To add to the already formidable situations that Harlow and Gable were enduring while shooting Red Dust, were the arduous conditions and the grueling schedule. Filmed in the late Summer of 1932, when the sound stages were without air conditioning, the cast and crew underwent hours of discomfort due to working in the sweltering heat, where the smell of a jungle was emanating from everything. A lot of this had to do with the constructed Indochina backdrop that consisted of the constant releasing of moths and insects. Considering how difficult it was to work in these horrific conditions, Gable and Harlow were determined to complete the picture on time, and have it released on schedule.
Clark Gable and Jean Harlow ignite the screen in flames in this steamy Pre-Code production that was based on the 1928 play by Wilson Collison. Set on an Indochina rubber plantation during the monsoon season, the film tells the story of Dennis Carson ( Clark Gable ), the owner of the plantation, who is greeted to the unexpected arrival of Vantine Jefferson ( Jean Harlow ), a prostitute, who is on the run from the Saigon authorities.
After succumbing to Vantine’s charms, complications arise when Gary Willis ( Gene Raymond ), an inexperienced engineer, and his wife, Barbara ( Mary Astor ) join the establishment, and make sparks fly with Dennis Carson, who immediately falls in love with Barbara, leaving Vantine in a state of jealousy, while Dennis finds himself swept into a difficult love triangle that is hard to escape.
Red Dust may have never eventuated if it weren’t for the influence of Paul Bern, who had implored Louis B. Mayer to buy out Jean Harlow’s contract with Hughes, and sign her to MGM. Initially, Mayer had refused the offer. He viewed Jean Harlow as an abhorrent floozy, something that did not go well with his class of elegant leading ladies at MGM. Bern however was not going to stop there. He was determined to have Harlow signed to a contract with the studio. His next best preference was to urge Irving Thalberg, who eventually agreed after taking Harlow’s popularity and established image into consideration.
As a result of this decision, audiences worldwide are treated to endless hours of entertainment with the indomitable presence of Jean Harlow and Clark Gable in Red Dust, a film that is an exceptionally worthy addition into the Pre-Code canon.
“If it was the summer of 1894, I’d play games with you, sister. But life is much simpler now.”
Red Dust is a film that is totally ahead of it’s time. Brimming with fresh and suggestive dialogue that serves as a perfect accompaniment to it’s imaginative script, this picture has everything that a Pre-Code could possibly offer. Clark Gable with his ruggedly good looks is the owner of the rubber plantation. He is tough and stalwart with a demeanor that is as hard as nails, but along with his ferocious manner, he is a two timing cad, who would fall for any girl that comes into close contact with him, even if it is a hard boiled, wisecracking tramp like Vantine, a prostitute, who challenges him to seduce her.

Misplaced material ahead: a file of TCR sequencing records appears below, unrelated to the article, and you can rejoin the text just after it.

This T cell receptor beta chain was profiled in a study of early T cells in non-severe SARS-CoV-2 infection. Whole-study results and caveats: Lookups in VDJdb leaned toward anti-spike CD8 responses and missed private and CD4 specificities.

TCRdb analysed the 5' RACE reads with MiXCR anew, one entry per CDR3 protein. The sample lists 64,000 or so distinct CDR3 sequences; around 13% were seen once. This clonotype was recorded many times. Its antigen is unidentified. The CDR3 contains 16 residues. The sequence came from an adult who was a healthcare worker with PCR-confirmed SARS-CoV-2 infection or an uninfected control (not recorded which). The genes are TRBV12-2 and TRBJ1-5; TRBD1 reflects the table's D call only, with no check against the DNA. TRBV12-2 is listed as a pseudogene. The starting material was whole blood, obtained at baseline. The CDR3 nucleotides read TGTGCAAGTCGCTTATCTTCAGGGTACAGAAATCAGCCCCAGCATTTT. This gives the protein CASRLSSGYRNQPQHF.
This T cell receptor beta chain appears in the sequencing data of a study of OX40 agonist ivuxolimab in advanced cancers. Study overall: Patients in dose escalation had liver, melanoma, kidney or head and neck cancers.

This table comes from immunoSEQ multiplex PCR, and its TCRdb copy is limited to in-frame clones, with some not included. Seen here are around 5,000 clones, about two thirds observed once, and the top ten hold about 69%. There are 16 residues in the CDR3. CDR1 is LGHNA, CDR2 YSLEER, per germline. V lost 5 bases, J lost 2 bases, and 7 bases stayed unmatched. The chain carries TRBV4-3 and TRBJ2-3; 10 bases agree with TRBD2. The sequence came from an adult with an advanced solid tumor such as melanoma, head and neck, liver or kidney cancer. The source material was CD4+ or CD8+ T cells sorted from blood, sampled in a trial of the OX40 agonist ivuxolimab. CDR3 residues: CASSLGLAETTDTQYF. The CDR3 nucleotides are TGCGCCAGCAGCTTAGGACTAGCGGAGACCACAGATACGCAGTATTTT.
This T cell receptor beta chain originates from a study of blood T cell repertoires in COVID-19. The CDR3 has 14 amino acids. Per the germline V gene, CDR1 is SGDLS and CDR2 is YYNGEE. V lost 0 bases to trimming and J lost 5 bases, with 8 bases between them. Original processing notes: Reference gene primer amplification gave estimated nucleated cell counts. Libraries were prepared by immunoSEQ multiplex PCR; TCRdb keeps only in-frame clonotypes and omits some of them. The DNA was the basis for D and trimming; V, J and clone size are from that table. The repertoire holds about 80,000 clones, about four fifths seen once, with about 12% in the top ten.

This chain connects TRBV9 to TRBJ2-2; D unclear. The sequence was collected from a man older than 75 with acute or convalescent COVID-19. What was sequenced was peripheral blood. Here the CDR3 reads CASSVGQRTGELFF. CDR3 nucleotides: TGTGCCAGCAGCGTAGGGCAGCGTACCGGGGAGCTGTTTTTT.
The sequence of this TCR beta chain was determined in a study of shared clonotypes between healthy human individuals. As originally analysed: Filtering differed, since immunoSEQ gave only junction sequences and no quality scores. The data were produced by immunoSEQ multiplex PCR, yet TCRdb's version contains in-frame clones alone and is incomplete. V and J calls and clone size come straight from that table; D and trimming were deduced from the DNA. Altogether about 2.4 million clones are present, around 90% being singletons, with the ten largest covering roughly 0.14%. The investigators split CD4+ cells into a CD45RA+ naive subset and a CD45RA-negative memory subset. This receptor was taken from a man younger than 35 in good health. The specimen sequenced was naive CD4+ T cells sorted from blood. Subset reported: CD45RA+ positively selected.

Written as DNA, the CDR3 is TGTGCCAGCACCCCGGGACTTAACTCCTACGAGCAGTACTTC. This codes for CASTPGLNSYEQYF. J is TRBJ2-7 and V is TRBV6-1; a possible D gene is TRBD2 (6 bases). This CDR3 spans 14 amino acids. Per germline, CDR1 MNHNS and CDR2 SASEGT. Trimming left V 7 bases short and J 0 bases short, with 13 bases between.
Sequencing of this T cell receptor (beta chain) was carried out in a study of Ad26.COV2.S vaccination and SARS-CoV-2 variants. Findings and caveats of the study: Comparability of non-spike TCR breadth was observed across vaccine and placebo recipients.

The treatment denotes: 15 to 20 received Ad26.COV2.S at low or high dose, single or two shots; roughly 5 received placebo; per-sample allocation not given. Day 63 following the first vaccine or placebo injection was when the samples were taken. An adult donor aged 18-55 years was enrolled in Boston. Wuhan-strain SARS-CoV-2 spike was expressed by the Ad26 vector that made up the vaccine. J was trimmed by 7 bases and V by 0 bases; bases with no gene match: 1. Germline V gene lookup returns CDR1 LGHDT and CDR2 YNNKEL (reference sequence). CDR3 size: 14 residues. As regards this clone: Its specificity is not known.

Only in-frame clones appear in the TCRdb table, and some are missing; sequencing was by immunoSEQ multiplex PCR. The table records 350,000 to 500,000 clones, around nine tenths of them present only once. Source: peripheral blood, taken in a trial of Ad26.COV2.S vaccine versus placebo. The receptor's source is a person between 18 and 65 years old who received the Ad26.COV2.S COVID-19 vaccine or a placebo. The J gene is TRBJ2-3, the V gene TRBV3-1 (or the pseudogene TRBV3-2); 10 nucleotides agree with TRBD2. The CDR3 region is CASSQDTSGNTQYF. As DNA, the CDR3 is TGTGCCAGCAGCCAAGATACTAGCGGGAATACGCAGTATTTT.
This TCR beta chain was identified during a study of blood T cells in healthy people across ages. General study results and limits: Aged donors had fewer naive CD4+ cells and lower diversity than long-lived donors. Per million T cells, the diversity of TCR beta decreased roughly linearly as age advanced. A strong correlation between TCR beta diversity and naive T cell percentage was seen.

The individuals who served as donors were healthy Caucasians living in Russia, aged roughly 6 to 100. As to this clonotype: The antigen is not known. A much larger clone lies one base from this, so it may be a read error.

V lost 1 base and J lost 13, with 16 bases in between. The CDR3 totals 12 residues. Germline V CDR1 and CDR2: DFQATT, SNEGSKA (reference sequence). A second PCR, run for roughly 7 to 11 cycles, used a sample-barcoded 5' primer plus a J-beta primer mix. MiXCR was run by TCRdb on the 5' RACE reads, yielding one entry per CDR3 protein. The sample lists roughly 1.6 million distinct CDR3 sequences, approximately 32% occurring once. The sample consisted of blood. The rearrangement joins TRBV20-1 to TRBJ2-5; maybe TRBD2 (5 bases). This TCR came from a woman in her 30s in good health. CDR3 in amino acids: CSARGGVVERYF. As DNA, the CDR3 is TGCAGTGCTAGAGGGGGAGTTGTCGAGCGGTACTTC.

At first we witness nothing but their personalities clashing. Dennis knows that Vantine is a prostitute, and has little time for her; that is until he observes whats underlying in her interior, and immediately succumbs to her alluring charisma, but in the midst of their steamy romance, their passionate love affair is interrupted when Gary Willis and his new wife, Barbara, who steals Carson’s affections, arrive on the plantation.
In the years that have progressed, the racism elements in Red Dust has remained a subject of controversy, but these aspects are not key features and can easily be overlooked since the main premise of the story is about the sexual progressiveness of Vantine, who lures and beguiles Dennis, but whose love is eventually overshadowed by the repressed, Barbara, who turns to Dennis for intimate and immoral comfort while trying to elude the weaknesses of her husband.
All in all, Red Dust is a memorable film that shouldn’t be dismissed. Not only does it spotlight the inimitable talents of Clark Gable and Jean Harlow, who exuded sexuality, it is an extremely engaging, sizzling melodrama that immerses movie enthusiasts worldwide.
Red Dust was remade in 1953, with the title of Mogambo, which also starred Clark Gable.
During filming of the famous rainbarrel sequence, Jean Harlow reportedly stood up – topless – and called out something along the lines of “one for the boys in the lab!” Director Victor Fleming quickly removed the film from the camera to prevent any footage from reaching the black market.
Clark Gable: Born William Clark Gable on February 1st, 1901 in Cadiz, Ohio. Died: November 16th, 1960 in West Hollywood, California. Aged 59. Cause of death: Coronary Thrombosis.
Jean Harlow: Born Harlean Harlow Carpenter on March 3rd, 1911 in Kansas City, Missouri. Died: June 7th, 1937 in Los Angeles, California. Aged 26. Cause of death: Cerebral Edema , Uremia.
Mary Astor: Born Lucile Vasconcellos Langhanke on May 3rd, 1906 in Quincy, Illinois. Died: September 25th, 1987 in Woodland Hills, California. Aged 81. Cause of death: Respiratory failure.
Gene Raymond: Born Raymond Guion on August 13th, 1908 in New York. Died: May 3rd, 1998 in Los Angeles, California. Aged 89.
The above post is my entry for the Hot and Bothered: The Films 0f 1932 Blogathon, which is hosted by, Once Upon A Screen and Cinemaven’s Essays From The Couch. To visit the other entries being exhibited during the event, please click here.